Added Mar 1, 2011
I was initially sceptical as to how well the trapezoidal, dartless pattern for this top would contort over a curved, 3d figure. I’m drawn to simple lines with minimal structure, and this pattern has evidently worked for others on this site so I gave it a shot. A black Italian Crepe de Chine was used, which once constructed proved to be a bit too blandly minimalist – even for me. Just as well I found a trim which provided just the edge I needed, and tickles my soft spot for hardware, in addition to adding length. Best of all, the fringing gives it some weight and movement (it swings fantastically when I walk). I cut a self bias (raw edge) to finish the neck and armhole edges as folding them made the fabric warp unnaturally leaving an ungainly finish in this fabric.
Overall the trim is the defining feature of this top. My verdict? The Port Elizabeth is a great canvas to exercise creativity via the addition of style features due to its simplicity. Alternatively, dramatic fabrics such as bold prints, embellished fabrics and lightweight brocades can be showcased to stunning effect in the simplest of styles.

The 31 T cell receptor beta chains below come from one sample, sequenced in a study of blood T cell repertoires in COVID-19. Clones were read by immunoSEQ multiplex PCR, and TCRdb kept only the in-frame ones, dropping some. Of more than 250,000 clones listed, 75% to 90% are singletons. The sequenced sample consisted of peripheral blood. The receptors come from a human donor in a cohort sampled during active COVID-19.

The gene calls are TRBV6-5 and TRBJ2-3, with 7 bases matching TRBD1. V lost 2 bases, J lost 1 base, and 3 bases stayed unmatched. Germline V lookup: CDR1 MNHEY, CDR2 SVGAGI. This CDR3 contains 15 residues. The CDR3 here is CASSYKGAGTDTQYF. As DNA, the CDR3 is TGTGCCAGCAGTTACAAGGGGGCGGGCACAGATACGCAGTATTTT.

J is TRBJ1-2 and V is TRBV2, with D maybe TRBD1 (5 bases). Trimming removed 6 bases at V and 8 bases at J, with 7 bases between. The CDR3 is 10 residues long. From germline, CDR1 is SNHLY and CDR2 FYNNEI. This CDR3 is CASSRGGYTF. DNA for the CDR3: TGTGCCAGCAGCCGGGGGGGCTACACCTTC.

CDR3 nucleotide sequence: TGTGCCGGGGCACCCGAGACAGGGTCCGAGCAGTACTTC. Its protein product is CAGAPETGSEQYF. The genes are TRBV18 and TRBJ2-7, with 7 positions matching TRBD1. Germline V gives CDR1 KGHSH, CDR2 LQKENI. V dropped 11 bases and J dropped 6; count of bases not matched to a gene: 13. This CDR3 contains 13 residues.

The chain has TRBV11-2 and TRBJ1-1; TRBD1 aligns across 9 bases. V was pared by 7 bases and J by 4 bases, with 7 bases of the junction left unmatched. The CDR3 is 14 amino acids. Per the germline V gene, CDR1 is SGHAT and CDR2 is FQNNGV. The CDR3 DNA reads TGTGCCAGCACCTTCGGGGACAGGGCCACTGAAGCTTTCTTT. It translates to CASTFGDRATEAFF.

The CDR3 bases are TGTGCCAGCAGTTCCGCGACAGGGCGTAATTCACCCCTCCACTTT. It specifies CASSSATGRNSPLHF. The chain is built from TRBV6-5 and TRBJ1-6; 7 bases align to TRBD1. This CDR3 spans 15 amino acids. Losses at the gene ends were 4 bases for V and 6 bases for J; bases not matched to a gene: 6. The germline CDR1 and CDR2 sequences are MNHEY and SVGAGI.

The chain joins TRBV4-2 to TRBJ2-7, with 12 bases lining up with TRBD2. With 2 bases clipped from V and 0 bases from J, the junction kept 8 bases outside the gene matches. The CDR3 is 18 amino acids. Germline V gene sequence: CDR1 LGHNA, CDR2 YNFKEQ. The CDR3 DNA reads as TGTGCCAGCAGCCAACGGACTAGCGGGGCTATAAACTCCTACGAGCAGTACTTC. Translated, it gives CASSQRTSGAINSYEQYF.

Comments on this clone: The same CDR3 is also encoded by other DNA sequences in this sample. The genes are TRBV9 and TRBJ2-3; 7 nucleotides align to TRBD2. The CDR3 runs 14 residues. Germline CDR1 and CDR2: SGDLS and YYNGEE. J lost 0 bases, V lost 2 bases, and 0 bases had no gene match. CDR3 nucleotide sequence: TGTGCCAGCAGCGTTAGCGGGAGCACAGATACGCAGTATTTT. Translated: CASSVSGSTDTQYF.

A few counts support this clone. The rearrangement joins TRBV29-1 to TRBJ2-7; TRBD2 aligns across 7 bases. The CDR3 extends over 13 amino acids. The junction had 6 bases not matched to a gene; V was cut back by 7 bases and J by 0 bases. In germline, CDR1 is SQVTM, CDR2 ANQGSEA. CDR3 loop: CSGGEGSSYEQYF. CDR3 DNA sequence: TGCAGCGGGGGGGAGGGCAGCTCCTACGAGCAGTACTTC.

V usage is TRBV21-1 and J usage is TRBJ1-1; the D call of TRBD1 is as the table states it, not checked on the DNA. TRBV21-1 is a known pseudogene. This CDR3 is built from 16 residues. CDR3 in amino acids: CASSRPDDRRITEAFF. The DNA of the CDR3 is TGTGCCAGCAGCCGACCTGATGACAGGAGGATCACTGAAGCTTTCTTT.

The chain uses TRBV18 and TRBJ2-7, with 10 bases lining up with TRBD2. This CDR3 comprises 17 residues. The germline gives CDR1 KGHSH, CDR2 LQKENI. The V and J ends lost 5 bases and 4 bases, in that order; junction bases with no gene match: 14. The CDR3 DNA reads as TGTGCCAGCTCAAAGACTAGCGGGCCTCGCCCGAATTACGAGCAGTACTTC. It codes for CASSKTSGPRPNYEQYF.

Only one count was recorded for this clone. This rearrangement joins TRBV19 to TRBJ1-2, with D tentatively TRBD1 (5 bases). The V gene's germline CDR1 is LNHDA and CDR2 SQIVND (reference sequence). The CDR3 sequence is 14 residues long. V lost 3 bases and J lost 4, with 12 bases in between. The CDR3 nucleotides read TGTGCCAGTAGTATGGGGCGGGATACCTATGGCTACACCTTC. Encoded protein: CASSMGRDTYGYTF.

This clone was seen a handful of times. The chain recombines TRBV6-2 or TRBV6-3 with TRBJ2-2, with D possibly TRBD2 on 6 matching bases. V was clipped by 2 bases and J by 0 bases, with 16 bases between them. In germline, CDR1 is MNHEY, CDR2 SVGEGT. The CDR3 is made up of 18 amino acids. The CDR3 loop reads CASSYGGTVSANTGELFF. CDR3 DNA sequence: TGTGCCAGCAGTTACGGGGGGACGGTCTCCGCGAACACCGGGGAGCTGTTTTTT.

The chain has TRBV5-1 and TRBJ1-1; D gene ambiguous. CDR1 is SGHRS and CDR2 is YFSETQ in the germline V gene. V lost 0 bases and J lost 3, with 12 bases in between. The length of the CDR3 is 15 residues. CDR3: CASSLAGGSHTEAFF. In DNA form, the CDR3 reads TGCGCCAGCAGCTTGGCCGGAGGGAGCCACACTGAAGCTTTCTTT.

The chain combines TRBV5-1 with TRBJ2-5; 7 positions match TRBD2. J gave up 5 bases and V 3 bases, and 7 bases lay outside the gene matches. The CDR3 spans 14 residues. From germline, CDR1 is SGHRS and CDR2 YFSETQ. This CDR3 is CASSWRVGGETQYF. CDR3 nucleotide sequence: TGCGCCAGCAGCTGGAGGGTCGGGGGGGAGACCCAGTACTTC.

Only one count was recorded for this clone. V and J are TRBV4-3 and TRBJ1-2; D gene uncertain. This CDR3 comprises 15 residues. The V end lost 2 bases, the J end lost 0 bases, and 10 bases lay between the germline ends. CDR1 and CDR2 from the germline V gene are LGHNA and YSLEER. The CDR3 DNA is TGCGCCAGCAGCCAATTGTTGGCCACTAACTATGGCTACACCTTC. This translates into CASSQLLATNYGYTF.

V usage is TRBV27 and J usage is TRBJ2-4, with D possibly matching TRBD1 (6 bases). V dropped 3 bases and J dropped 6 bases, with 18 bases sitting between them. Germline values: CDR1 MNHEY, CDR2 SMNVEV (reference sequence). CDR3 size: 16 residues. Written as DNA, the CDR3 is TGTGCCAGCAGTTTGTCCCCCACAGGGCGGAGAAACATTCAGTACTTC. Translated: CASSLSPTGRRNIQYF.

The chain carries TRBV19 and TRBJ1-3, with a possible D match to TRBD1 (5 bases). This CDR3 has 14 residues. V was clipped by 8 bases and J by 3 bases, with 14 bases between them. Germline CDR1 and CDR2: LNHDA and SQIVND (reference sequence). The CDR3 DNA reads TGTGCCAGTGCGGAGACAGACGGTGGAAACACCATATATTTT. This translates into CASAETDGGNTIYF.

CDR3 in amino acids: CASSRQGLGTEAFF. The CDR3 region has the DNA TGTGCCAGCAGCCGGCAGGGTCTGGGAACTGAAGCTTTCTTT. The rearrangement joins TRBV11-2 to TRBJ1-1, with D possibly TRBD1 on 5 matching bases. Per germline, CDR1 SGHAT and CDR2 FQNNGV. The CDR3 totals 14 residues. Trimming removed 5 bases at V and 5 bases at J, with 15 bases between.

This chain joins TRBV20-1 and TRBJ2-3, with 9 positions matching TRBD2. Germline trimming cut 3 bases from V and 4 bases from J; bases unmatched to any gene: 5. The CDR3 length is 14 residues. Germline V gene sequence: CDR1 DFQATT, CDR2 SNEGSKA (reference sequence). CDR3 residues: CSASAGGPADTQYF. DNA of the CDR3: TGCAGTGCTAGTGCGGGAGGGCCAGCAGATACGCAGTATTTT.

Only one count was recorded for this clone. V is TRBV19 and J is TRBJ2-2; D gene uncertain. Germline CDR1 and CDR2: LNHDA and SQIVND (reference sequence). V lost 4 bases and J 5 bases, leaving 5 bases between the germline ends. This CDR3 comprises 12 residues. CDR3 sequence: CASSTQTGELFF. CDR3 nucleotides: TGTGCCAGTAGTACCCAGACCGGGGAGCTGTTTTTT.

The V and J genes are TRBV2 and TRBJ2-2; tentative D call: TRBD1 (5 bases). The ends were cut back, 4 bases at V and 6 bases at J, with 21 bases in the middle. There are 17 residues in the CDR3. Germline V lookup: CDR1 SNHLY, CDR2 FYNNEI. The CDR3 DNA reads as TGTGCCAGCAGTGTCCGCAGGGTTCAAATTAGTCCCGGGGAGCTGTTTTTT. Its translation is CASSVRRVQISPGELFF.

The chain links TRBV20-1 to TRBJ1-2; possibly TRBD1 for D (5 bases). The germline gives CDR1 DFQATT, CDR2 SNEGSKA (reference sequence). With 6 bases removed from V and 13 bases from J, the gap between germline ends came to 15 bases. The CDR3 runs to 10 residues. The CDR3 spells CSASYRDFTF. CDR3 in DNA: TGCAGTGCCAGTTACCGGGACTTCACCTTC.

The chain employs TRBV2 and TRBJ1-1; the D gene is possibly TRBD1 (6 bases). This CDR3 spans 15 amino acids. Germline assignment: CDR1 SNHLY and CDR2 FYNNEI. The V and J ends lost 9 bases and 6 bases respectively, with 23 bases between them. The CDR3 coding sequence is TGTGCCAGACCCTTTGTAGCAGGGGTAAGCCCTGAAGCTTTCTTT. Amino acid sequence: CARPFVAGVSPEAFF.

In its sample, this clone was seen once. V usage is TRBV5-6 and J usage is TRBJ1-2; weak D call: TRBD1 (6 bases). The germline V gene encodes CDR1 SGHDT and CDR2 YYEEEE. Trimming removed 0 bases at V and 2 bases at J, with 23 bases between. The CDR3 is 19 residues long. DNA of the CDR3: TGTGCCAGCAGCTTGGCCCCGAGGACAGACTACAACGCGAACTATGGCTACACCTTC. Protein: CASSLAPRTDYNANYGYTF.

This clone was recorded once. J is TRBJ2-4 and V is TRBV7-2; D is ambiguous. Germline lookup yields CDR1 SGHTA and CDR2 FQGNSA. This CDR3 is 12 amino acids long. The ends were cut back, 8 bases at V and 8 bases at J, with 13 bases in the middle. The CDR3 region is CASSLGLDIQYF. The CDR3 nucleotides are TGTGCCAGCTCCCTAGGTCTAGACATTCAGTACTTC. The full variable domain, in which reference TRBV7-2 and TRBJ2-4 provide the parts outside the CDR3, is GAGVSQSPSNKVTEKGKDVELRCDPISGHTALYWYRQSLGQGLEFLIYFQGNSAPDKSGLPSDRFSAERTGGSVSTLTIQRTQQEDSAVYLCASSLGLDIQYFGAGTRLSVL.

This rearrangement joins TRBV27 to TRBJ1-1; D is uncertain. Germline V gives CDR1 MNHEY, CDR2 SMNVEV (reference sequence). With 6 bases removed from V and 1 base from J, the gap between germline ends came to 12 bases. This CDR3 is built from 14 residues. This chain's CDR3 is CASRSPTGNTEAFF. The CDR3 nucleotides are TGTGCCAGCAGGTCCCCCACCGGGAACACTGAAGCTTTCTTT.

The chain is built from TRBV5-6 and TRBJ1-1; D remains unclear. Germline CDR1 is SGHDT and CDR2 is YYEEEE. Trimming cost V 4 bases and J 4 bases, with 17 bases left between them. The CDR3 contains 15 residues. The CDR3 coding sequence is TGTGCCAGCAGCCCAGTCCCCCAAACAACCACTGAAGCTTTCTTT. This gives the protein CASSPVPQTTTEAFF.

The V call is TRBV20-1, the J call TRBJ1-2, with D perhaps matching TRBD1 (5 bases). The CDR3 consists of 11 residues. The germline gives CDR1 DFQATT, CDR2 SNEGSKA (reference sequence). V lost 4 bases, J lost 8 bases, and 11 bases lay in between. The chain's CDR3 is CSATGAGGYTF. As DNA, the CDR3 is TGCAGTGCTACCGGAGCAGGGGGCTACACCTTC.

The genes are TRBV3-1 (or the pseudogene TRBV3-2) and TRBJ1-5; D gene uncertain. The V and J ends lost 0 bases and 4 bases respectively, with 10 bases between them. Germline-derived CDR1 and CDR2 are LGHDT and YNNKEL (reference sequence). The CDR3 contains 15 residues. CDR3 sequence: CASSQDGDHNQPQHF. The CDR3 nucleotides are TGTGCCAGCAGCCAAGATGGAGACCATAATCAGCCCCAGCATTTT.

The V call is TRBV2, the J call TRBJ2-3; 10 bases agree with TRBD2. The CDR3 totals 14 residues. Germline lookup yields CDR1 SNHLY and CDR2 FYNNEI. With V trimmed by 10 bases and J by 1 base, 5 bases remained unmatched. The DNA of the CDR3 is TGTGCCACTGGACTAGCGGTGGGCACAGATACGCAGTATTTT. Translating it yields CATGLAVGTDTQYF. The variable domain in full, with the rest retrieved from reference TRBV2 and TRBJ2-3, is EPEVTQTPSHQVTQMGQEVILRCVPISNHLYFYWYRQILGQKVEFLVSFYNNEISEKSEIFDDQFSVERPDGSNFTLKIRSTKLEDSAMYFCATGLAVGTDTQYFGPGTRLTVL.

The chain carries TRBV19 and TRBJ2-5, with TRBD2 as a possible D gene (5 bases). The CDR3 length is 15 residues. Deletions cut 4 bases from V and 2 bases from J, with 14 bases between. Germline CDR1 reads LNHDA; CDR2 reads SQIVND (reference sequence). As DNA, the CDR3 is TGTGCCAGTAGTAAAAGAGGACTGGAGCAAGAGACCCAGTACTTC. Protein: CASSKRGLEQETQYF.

Silk Crepe de Chine; fringing with fine chain detail.
Hit the city streets in adventurous looks with utilitarian details like cargo pockets and belts.
Twists on feminine classics, like a bold patterned shift dress and pants with a racing stripe.
Member Project of the Week
Short jackets like this zebra print bomber by Anniemollison are a must for spring.
The latest pattern bundle features nine vintage reissues from the 50s and 60s.
Pick one of 5 patterns for a new kind of sew along
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